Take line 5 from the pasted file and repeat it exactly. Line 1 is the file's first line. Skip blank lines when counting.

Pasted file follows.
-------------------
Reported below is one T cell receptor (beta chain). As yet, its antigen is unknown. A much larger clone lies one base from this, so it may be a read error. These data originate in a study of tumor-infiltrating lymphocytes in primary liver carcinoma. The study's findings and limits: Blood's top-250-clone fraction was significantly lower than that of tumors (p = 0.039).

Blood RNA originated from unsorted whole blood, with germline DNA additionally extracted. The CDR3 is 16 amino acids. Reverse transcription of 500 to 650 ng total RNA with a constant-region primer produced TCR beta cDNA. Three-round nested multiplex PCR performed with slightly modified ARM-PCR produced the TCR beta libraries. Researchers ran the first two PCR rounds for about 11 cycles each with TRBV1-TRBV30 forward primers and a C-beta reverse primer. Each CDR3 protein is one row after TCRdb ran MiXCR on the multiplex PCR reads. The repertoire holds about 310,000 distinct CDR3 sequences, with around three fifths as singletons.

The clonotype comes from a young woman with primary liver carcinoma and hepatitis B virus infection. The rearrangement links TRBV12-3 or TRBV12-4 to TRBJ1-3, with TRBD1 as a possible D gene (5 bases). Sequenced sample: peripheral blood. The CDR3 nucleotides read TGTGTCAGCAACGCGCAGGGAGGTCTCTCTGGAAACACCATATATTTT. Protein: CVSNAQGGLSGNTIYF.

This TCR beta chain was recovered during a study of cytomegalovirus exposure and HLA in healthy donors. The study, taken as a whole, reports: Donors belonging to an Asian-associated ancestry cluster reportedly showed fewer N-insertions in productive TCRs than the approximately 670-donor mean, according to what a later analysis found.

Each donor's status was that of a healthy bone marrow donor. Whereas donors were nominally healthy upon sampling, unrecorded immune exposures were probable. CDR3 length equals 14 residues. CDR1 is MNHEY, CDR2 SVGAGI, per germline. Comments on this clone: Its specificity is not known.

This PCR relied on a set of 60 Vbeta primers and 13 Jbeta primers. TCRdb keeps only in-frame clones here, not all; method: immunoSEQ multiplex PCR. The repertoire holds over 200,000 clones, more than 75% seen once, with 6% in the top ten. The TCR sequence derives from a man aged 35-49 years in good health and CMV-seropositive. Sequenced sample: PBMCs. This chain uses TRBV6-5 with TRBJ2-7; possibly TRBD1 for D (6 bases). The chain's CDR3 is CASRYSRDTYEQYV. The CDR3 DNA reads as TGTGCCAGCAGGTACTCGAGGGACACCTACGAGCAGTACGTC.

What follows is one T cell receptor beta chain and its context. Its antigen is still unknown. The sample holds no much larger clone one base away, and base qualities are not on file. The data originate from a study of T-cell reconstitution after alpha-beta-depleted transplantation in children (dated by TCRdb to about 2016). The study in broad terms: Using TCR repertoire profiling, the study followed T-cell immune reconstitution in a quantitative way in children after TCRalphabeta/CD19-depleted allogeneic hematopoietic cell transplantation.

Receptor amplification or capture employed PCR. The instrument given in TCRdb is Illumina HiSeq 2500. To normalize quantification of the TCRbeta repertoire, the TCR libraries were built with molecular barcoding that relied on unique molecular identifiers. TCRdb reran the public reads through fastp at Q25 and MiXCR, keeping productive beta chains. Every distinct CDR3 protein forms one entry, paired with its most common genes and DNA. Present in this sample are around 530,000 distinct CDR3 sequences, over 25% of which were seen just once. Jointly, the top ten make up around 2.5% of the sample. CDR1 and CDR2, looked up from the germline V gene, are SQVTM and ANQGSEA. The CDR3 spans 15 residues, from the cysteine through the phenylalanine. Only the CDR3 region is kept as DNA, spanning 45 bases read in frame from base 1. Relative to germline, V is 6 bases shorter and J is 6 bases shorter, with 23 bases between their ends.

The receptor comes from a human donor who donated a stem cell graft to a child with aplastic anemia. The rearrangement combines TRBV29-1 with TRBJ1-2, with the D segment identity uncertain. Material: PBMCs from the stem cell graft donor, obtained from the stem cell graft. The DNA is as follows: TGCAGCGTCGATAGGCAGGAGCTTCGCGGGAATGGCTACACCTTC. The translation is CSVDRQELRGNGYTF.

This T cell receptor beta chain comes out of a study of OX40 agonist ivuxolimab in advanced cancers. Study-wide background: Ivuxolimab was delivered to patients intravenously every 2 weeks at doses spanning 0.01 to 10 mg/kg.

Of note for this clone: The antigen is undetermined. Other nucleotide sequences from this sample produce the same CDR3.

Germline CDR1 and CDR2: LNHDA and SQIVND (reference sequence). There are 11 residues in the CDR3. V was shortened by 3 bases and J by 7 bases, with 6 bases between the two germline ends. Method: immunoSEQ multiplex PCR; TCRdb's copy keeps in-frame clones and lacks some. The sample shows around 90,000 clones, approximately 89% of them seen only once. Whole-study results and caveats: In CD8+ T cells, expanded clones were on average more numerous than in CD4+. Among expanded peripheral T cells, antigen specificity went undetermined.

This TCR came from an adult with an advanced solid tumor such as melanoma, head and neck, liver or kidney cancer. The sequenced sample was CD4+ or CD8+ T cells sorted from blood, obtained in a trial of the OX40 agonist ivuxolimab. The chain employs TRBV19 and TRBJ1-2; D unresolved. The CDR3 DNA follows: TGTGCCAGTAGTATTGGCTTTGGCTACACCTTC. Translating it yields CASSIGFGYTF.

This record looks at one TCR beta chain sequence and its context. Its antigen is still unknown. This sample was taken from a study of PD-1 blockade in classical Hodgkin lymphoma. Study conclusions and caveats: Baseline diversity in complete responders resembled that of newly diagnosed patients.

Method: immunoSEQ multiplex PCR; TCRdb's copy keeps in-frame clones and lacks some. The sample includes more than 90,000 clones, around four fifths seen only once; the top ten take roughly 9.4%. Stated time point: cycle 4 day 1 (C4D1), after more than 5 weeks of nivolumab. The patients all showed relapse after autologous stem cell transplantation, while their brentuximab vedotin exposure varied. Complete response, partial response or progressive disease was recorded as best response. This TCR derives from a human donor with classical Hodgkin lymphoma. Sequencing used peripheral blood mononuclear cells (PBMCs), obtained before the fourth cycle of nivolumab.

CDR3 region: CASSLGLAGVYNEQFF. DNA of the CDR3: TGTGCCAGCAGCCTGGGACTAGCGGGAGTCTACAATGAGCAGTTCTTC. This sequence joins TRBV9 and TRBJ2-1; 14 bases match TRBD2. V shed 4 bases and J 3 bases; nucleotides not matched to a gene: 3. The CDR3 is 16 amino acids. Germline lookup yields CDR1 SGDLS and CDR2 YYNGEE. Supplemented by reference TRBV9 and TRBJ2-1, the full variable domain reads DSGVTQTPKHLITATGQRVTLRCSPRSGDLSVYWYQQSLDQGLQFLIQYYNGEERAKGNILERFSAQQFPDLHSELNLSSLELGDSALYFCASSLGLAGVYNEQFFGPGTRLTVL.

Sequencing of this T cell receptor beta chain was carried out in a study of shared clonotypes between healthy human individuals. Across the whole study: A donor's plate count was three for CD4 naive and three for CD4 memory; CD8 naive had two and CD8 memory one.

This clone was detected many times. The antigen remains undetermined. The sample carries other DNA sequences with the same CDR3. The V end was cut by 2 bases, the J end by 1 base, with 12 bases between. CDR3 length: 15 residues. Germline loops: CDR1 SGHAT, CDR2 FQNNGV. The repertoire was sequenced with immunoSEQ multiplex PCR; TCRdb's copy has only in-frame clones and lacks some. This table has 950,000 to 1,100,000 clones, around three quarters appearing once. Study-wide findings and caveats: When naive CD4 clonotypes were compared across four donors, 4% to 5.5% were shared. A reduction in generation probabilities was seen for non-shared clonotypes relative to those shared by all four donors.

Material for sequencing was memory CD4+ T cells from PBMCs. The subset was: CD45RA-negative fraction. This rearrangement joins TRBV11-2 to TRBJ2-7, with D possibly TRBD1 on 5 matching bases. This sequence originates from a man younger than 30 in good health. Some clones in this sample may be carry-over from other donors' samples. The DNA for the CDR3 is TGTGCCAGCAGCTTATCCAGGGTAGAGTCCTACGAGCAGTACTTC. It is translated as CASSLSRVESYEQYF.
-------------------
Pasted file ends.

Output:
Each donor's status was that of a healthy bone marrow donor. Whereas donors were nominally healthy upon sampling, unrecorded immune exposures were probable. CDR3 length equals 14 residues. CDR1 is MNHEY, CDR2 SVGAGI, per germline. Comments on this clone: Its specificity is not known.